Barack Obama is undoubtedly one of the greatest influencers of modern times. His accomplishment in going from a relative unknown to the most talked about person on the planet in less than 18 months provides a lot of valuable lessons to anyone marketing a product, a service … or a person.
The excellent article that follows appeared in the May 2009 edition of Training Journal, and is reproduced here with the publisher’s kind permission:
Larry Reynolds reveals the seven critical skills that make the new US president so influential
If you want to get yourself elected as president of the United States, you’d better have some pretty well-honed influencing skills. In fact, the US presidential election process is probably one of the biggest tests of influencing skills in the modern world. Not only do you have to persuade people to give you loads of money to run a gruelling 18-month campaign to get selected as your party’s candidate, but you then have to start all over again to win the election for the actual presidency. And if you are starting as a relative unknown – as Barack Obama was when he first stood for the Democratic nomination – your influencing skills had better be exceptional. As anyone who’s listened to his major speeches will agree, in Obama’s case they are. But what exactly does he do to be so influential?
In this article I’ll examine seven critical skills that make Obama a great influencer. They are trust, presence, credibility, herd instinct, avoiding loss, building commitment and storytelling.
Influencing skill number one is trust. We are much more likely to be influenced by someone we trust. How did Obama build a reputation for trust when he had no track record with the people he was trying to influence? First, he conducted his campaign with ruthless integrity.
A common practice in US elections is to give cash to local community activists and preachers to encourage them to get the vote out on polling day. ‘Walking-about money’, as it is often called, is sometimes justified as covering legitimate expenses for, say, transport costs in poorer areas; in reality it can sometimes be little more than a thinly-disguised bribe.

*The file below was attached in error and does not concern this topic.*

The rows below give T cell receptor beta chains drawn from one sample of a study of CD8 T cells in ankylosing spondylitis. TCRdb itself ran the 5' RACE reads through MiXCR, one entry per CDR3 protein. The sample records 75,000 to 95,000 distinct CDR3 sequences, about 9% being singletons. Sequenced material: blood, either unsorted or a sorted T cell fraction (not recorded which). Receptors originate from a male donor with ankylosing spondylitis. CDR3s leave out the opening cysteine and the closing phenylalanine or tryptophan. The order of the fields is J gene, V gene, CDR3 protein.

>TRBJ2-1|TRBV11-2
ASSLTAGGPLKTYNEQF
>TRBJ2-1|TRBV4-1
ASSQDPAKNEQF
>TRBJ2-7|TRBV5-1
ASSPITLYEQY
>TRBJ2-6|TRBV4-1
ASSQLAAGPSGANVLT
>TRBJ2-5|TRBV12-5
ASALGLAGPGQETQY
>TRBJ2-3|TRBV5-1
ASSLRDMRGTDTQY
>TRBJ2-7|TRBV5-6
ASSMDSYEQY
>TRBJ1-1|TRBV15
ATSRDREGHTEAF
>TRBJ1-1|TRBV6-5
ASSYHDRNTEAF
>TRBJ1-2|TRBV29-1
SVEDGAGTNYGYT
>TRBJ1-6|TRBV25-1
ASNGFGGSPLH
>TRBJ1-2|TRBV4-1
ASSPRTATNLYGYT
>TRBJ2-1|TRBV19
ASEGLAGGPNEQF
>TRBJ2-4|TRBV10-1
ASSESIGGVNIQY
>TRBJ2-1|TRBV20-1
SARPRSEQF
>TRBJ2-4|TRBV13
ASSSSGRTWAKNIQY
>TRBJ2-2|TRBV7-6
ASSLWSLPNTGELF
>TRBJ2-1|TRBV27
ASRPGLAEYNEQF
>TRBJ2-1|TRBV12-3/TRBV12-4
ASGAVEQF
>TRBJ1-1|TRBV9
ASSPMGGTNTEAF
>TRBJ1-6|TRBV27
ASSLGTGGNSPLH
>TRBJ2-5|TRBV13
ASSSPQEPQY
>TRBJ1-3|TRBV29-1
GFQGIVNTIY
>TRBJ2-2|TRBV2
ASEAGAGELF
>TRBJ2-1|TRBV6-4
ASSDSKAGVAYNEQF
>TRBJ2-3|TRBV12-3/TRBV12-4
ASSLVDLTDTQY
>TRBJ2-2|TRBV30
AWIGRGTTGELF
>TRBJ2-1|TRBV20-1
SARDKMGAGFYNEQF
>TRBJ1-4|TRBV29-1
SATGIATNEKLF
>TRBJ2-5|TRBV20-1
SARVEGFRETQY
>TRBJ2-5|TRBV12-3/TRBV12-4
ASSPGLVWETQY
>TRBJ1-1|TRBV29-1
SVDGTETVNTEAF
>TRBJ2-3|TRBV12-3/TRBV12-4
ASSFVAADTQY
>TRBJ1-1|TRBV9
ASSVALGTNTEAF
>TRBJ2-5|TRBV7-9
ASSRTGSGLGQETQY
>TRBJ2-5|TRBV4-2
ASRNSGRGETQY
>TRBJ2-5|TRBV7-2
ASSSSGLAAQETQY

Obama flatly refused to pay walking-about money – not because he couldn’t afford to (he ran the most successful fundraising campaign in US presidential history) but because he knew it was wrong.
Whenever he made a mistake on the campaign, he admitted it and apologised. An ill-judged comment mid-campaign about some Americans “getting bitter and clinging to guns and religion” caused uproar. He immediately apologised – both for the offence caused and also for the fact that this controversy was distracting people from the real campaign issues.
Since politicians are generally not thought to be particularly trustworthy characters, Obama also enhanced trust by deliberately distancing himself from conventional politics. He made a point of saying that his campaign “was not hatched in the halls of Washington. It began in the backyards of Des Moines and the living rooms of Concord and the front porches of Charleston”. This reference, with its echoes of the closing words of Martin Luther King’s “I have a dream” speech, not only helped to disassociate him from politicians (untrustworthy) but associated him with Martin Luther King (trustworthy).
Influencing skill number two is presence. Partly this comes from physical attributes – Obama is tall and the taller candidate has won the US presidential election in a statistically significant 66 per cent of the time. He also often speaks in a slow, deep voice and people with slow, deep voices tend to get listened to in a way that those with fast, high pitched voices don’t.
But presence isn’t just about your physical attributes – it’s about your ability to be absolutely present in the moment. Throughout gruelling campaigns for the Democratic nomination and for the presidency itself, Obama never looked rushed or flustered. Whenever he talked to someone, he always gave them their full attention. Whether he was addressing a crowd of thousands, or chatting to a small group of supporters, he always took the time to make his audience feel that they really mattered.
Influencing skill number three is credibility. We generally perceive someone to be credible because of their experience and expertise. Unlike many presidential candidates, Obama had had no real experience in government – less even than Republican vice presidential candidate Sarah Palin, who at had least served as governor of Alaska.